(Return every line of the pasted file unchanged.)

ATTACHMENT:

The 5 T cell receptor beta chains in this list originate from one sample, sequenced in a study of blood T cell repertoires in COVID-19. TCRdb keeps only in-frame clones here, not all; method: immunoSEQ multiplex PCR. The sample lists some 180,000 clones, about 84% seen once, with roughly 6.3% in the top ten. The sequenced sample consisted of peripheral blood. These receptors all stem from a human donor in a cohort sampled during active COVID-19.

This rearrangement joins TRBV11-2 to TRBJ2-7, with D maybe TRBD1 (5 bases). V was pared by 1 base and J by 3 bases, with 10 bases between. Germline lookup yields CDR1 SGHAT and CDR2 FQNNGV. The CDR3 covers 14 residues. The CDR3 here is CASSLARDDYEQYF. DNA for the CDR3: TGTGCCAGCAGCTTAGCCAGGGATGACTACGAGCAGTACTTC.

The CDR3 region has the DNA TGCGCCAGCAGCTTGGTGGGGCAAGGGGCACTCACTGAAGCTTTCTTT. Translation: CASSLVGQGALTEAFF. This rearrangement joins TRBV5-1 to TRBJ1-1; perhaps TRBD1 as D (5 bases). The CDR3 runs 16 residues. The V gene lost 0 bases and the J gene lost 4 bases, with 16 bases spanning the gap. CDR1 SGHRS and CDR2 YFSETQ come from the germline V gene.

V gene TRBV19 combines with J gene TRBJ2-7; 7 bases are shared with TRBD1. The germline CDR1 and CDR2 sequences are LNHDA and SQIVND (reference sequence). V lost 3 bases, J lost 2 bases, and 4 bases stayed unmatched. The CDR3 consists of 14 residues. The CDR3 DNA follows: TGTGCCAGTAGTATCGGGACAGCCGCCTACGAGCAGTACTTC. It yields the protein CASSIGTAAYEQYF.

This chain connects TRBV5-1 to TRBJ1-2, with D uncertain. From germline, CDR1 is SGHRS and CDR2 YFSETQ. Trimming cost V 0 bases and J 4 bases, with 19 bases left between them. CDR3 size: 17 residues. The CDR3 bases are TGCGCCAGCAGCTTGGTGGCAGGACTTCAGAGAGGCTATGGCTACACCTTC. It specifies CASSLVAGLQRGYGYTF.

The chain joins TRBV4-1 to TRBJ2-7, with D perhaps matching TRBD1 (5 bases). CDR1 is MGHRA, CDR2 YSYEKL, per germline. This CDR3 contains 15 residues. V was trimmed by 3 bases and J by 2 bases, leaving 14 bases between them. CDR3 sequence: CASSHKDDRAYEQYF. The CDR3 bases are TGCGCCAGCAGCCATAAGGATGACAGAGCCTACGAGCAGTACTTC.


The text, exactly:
The 5 T cell receptor beta chains in this list originate from one sample, sequenced in a study of blood T cell repertoires in COVID-19. TCRdb keeps only in-frame clones here, not all; method: immunoSEQ multiplex PCR. The sample lists some 180,000 clones, about 84% seen once, with roughly 6.3% in the top ten. The sequenced sample consisted of peripheral blood. These receptors all stem from a human donor in a cohort sampled during active COVID-19.

This rearrangement joins TRBV11-2 to TRBJ2-7, with D maybe TRBD1 (5 bases). V was pared by 1 base and J by 3 bases, with 10 bases between. Germline lookup yields CDR1 SGHAT and CDR2 FQNNGV. The CDR3 covers 14 residues. The CDR3 here is CASSLARDDYEQYF. DNA for the CDR3: TGTGCCAGCAGCTTAGCCAGGGATGACTACGAGCAGTACTTC.

The CDR3 region has the DNA TGCGCCAGCAGCTTGGTGGGGCAAGGGGCACTCACTGAAGCTTTCTTT. Translation: CASSLVGQGALTEAFF. This rearrangement joins TRBV5-1 to TRBJ1-1; perhaps TRBD1 as D (5 bases). The CDR3 runs 16 residues. The V gene lost 0 bases and the J gene lost 4 bases, with 16 bases spanning the gap. CDR1 SGHRS and CDR2 YFSETQ come from the germline V gene.

V gene TRBV19 combines with J gene TRBJ2-7; 7 bases are shared with TRBD1. The germline CDR1 and CDR2 sequences are LNHDA and SQIVND (reference sequence). V lost 3 bases, J lost 2 bases, and 4 bases stayed unmatched. The CDR3 consists of 14 residues. The CDR3 DNA follows: TGTGCCAGTAGTATCGGGACAGCCGCCTACGAGCAGTACTTC. It yields the protein CASSIGTAAYEQYF.

This chain connects TRBV5-1 to TRBJ1-2, with D uncertain. From germline, CDR1 is SGHRS and CDR2 YFSETQ. Trimming cost V 0 bases and J 4 bases, with 19 bases left between them. CDR3 size: 17 residues. The CDR3 bases are TGCGCCAGCAGCTTGGTGGCAGGACTTCAGAGAGGCTATGGCTACACCTTC. It specifies CASSLVAGLQRGYGYTF.

The chain joins TRBV4-1 to TRBJ2-7, with D perhaps matching TRBD1 (5 bases). CDR1 is MGHRA, CDR2 YSYEKL, per germline. This CDR3 contains 15 residues. V was trimmed by 3 bases and J by 2 bases, leaving 14 bases between them. CDR3 sequence: CASSHKDDRAYEQYF. The CDR3 bases are TGCGCCAGCAGCCATAAGGATGACAGAGCCTACGAGCAGTACTTC.